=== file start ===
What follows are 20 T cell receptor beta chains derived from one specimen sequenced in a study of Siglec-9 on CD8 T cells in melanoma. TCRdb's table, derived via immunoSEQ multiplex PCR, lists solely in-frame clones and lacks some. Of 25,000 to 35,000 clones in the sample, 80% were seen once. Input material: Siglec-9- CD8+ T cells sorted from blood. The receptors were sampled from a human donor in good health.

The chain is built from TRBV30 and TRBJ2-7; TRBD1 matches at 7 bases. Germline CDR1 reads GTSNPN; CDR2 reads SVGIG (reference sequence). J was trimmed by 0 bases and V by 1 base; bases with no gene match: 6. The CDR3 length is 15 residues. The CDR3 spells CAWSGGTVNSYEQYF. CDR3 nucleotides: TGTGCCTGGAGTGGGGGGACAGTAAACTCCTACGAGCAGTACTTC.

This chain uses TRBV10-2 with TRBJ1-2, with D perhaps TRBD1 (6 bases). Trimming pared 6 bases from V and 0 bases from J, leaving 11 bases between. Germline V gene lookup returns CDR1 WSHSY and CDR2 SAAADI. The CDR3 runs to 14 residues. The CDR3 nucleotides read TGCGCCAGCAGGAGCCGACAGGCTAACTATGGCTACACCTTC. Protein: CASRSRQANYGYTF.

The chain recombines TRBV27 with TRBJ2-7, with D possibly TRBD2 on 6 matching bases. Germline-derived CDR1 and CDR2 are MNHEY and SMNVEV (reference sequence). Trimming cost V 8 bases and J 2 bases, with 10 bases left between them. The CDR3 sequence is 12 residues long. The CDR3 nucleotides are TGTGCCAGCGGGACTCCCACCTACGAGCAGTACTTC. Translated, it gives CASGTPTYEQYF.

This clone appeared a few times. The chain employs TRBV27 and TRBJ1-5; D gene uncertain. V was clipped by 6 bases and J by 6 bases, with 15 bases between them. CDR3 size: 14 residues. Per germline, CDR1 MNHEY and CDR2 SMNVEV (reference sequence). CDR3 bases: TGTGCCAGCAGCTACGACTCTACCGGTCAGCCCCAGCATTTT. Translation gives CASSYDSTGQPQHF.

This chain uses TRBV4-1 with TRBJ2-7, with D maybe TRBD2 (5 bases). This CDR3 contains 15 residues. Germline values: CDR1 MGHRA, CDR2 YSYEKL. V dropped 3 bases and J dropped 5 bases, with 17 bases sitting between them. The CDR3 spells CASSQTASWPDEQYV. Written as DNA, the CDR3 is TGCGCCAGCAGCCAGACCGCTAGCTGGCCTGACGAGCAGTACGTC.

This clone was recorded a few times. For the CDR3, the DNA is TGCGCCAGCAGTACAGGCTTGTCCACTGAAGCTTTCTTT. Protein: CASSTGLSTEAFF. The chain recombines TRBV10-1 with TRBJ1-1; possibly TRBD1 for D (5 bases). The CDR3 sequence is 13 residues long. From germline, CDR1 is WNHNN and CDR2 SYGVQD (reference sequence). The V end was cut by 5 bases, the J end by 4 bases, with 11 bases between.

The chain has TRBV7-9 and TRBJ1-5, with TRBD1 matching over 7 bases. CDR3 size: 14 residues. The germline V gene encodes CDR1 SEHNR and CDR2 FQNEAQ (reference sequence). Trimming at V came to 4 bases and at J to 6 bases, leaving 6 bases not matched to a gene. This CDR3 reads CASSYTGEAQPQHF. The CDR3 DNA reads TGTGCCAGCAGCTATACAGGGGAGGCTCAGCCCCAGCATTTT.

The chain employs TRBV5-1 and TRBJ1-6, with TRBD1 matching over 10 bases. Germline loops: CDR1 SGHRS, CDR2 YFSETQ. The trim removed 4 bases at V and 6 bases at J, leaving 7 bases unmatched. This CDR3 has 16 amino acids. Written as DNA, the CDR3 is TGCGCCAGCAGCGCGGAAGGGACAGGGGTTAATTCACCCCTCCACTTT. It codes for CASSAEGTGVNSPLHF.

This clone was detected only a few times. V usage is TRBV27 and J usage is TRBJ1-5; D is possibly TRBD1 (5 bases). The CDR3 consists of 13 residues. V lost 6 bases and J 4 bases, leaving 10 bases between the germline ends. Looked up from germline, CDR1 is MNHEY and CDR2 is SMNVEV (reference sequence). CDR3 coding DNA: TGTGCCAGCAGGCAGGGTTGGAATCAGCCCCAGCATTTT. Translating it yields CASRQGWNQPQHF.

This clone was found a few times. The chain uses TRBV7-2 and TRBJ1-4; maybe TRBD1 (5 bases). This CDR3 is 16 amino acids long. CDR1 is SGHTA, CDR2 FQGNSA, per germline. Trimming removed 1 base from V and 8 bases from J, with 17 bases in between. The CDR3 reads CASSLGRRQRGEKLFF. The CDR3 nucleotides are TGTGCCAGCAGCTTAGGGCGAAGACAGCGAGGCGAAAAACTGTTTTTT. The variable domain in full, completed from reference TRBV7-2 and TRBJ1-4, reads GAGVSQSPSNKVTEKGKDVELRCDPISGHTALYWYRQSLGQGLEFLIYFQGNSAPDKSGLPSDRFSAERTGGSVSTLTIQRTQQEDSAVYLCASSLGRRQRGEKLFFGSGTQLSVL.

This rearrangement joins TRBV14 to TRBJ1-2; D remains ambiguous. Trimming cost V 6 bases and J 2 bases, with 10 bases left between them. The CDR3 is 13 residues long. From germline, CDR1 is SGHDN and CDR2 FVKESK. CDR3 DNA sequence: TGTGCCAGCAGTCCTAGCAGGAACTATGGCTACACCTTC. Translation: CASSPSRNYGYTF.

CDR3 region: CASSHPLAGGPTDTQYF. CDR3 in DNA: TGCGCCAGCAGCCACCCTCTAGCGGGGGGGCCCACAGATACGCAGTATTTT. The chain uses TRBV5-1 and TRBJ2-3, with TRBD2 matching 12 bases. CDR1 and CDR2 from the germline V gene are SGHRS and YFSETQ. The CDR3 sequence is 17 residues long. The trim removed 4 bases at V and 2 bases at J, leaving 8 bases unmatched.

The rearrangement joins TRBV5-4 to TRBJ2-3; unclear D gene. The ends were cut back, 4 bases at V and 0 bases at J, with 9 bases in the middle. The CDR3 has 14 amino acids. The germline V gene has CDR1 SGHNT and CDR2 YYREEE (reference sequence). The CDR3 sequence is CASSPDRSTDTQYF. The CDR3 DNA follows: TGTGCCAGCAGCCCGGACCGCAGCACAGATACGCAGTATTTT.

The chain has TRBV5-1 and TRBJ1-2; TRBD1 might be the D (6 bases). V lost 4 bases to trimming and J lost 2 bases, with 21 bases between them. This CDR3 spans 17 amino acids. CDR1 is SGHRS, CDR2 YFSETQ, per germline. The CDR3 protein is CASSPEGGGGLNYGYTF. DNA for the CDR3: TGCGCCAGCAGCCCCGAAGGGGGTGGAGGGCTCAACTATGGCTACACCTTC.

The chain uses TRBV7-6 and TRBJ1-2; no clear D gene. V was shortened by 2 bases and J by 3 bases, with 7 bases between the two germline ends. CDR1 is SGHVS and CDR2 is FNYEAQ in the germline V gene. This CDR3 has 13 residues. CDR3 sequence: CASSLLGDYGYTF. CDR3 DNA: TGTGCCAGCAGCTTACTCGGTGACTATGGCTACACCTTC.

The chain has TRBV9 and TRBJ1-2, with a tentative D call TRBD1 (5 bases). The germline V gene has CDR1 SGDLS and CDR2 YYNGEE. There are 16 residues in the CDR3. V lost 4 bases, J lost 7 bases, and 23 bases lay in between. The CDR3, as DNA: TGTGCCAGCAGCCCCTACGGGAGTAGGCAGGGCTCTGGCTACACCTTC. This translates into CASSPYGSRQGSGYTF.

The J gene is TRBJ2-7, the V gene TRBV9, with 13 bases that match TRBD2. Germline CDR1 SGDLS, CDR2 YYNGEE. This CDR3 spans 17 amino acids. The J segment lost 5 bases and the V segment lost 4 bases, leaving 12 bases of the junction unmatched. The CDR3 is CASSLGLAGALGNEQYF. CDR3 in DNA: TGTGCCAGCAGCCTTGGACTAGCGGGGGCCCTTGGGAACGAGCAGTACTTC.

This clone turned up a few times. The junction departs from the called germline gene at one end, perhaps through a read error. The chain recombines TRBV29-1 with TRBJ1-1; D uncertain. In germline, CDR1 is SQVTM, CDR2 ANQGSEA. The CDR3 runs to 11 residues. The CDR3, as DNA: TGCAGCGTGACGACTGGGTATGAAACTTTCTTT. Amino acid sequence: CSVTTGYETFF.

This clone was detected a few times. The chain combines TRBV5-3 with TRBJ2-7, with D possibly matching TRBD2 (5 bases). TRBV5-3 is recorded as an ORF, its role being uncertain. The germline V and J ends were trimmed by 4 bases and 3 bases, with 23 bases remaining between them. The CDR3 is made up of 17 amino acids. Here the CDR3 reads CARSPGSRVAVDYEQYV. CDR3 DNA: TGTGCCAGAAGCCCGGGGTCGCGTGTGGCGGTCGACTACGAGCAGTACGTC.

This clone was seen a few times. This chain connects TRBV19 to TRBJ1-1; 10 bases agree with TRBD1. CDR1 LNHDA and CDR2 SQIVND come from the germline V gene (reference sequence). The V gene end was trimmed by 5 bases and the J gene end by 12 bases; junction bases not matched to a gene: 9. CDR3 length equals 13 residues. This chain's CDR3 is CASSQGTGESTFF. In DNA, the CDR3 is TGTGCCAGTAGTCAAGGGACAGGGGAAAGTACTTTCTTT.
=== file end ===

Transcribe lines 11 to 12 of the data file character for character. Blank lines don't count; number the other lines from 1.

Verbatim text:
This clone was found a few times. The chain uses TRBV7-2 and TRBJ1-4; maybe TRBD1 (5 bases). This CDR3 is 16 amino acids long. CDR1 is SGHTA, CDR2 FQGNSA, per germline. Trimming removed 1 base from V and 8 bases from J, with 17 bases in between. The CDR3 reads CASSLGRRQRGEKLFF. The CDR3 nucleotides are TGTGCCAGCAGCTTAGGGCGAAGACAGCGAGGCGAAAAACTGTTTTTT. The variable domain in full, completed from reference TRBV7-2 and TRBJ1-4, reads GAGVSQSPSNKVTEKGKDVELRCDPISGHTALYWYRQSLGQGLEFLIYFQGNSAPDKSGLPSDRFSAERTGGSVSTLTIQRTQQEDSAVYLCASSLGRRQRGEKLFFGSGTQLSVL.

This rearrangement joins TRBV14 to TRBJ1-2; D remains ambiguous. Trimming cost V 6 bases and J 2 bases, with 10 bases left between them. The CDR3 is 13 residues long. From germline, CDR1 is SGHDN and CDR2 FVKESK. CDR3 DNA sequence: TGTGCCAGCAGTCCTAGCAGGAACTATGGCTACACCTTC. Translation: CASSPSRNYGYTF.